Popularity of dating apps in Hong Kong shows technology and love make a good match
Residents in city with highest rate of daily mobile usage increasingly connecting online to find love
The idea that you could “swipe” on profiles until you find your soul mate used to be a novel concept.
But these days, it seems almost archaic to not have surrendered your love life to the many apps at your disposal, or at least dipped your toe in the digital dating pool.
There are plenty of proverbial fish in Hong Kong – people over the age of 15 who have never been married number 1.97 million – and plenty of tools to help singles navigate the waters.
In Hong Kong, a city with the highest rate of daily mobile usage of 96 per cent, the obvious choice for lonely people is mobile app sensation Tinder.
Similar apps include the Singapore-based Paktor; Bumble, in which only women can start the conversation; Hinge, which is based on mutual friends; and Happn, which connects those who pass by each other in person.
Meanwhile, Grindr and Blendr are for people looking for hook-ups. Those seeking commitment can get matched once a day on Coffee Meets Bagel – its highest level of engagement globally is in Hong Kong – and LunchClick, which encourages dates over in-app small talk. Coffee Meets Bagel said it has created over 13,000 matches and 600 dates per week since its 2015 debut in Hong Kong.
The scores of apps help underscore the uniqueness of dating in a densely populated city where “social circles and degrees of connection might be smaller”, a male law student at the University of Hong Kong said.
Singles can also choose from dating websites such as OkCupid and Lovestruck, which has registered over 150,000 people in Hong Kong, according to founder Michael Ye. Lovestruck’s users in the city are generally searching for “long-term, committed relationships”, and pay more attention to objective traits such as educational background and income level, Ye said.
But getting more matches online does not always equate to a spark. Fatigue from shopping virtually for a date is well documented, with people bemoaning the rise of a hit-it-and-quit-it hook-up culture and shallow connections.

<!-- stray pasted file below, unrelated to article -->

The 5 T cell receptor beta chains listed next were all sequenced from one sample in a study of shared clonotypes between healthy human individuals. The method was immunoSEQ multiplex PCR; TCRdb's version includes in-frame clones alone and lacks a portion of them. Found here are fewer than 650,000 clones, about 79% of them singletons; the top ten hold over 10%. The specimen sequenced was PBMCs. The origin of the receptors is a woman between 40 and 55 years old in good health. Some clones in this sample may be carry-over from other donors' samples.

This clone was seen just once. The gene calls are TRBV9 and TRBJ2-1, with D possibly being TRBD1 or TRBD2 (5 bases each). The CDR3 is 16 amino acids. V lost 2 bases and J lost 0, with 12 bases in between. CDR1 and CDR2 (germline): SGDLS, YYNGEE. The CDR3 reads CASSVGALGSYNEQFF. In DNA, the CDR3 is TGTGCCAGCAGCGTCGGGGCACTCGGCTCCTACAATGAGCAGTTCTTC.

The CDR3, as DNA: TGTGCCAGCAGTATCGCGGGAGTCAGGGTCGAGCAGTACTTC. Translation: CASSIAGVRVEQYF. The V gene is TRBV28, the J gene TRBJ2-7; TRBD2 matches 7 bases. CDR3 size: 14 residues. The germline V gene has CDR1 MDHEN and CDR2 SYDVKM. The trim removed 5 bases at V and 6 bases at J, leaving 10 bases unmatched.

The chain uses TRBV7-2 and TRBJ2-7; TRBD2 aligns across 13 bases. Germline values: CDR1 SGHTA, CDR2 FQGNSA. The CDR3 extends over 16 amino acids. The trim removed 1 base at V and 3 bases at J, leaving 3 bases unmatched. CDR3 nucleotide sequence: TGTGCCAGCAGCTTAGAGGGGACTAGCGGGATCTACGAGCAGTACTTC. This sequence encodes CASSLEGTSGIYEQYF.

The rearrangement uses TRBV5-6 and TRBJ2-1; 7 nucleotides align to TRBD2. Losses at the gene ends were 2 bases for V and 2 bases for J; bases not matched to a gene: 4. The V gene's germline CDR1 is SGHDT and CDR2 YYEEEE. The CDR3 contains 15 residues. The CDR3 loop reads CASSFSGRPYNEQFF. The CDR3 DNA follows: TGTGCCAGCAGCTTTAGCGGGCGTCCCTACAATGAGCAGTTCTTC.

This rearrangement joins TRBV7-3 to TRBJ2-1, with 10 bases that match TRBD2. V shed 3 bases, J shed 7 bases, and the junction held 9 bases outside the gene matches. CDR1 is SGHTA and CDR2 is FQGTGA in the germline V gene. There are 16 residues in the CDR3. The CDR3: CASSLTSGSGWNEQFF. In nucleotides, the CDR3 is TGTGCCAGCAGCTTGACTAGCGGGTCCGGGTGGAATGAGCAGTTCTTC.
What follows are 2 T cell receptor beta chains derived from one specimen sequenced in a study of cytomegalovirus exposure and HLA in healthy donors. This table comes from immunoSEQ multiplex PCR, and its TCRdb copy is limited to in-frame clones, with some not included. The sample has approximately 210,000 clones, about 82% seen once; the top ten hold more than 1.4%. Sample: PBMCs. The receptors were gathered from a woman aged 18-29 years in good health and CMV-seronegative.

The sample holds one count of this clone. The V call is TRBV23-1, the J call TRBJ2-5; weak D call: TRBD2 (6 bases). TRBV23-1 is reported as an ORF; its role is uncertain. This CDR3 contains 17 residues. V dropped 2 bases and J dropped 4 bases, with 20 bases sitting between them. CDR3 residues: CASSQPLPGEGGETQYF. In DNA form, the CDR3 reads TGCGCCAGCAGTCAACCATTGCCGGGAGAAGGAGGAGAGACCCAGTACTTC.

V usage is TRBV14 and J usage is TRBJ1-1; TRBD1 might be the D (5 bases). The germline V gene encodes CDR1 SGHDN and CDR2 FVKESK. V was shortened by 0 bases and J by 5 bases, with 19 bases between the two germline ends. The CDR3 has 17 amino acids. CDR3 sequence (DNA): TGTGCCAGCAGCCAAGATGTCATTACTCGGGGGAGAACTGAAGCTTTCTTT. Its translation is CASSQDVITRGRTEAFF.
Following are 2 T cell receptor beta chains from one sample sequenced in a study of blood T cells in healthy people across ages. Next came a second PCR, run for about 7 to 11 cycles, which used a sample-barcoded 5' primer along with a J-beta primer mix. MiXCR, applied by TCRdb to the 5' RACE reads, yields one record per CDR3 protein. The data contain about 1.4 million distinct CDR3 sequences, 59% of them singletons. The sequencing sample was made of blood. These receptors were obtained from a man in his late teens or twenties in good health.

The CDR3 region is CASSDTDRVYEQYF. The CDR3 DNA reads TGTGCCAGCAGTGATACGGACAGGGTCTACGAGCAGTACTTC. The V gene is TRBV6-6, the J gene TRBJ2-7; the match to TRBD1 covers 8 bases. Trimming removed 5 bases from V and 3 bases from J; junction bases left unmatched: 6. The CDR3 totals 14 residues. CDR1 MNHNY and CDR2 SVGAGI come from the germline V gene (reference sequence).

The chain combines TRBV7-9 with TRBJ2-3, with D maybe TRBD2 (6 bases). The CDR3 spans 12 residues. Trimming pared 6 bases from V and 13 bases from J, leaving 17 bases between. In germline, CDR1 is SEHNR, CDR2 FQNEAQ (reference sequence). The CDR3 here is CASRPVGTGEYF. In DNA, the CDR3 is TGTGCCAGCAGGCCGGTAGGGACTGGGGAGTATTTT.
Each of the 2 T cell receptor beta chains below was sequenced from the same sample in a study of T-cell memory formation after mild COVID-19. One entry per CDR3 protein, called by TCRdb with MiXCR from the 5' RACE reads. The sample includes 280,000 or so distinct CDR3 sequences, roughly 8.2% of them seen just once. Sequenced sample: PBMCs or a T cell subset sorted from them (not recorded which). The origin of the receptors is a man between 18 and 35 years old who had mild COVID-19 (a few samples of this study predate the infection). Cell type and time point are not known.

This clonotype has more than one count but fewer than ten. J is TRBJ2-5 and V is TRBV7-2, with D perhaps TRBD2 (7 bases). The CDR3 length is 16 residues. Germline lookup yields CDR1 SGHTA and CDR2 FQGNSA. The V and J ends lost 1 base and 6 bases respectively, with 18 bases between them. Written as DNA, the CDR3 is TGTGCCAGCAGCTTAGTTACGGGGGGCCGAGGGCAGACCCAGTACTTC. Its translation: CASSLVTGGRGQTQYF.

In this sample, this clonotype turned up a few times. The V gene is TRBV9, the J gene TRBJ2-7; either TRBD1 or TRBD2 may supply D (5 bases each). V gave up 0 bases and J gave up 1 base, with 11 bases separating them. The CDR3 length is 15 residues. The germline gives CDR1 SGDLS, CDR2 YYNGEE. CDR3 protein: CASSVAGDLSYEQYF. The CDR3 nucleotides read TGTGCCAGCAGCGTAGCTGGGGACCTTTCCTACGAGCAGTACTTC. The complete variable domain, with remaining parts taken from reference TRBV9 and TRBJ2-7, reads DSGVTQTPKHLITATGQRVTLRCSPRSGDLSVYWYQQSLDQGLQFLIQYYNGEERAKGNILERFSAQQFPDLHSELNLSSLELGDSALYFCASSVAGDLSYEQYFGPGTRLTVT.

“In Hong Kong, because everything’s so fast-paced, we kind of forget to slow down and get to know [people] from the inside out, and to not be so focused ... on the image of the person,” Ariadna Peretz, founder and managing director of matchmaking service Maitre D’ate, said.
As a result, some people believe a stigma around online dating persists.
“Cantonese people oftentimes view users of dating apps as ‘desperate’ or ‘needy’,” a young male finance consultant said. “If they use it, it is more as a source of entertainment.”
There is also the risk that people will misrepresent themselves online, with the city’s police saying online dating scams surged 84 per cent last year to 114 cases, leading to HK$95 million in losses.
Online dating also presents a “privacy issue”, since people’s information, profile, and photos are widely accessible, something high-profile individuals may not be amenable to, said Violet Lim, co-founder of Asian dating specialist service Lunch Actually.
Still, technology provides another option for people to look for intimacy and love, apart from relying on fate or a night out at Lan Kwai Fong. For those desperate to escape singledom, as long as there are profiles to swipe on, there is always a glimmer of hope.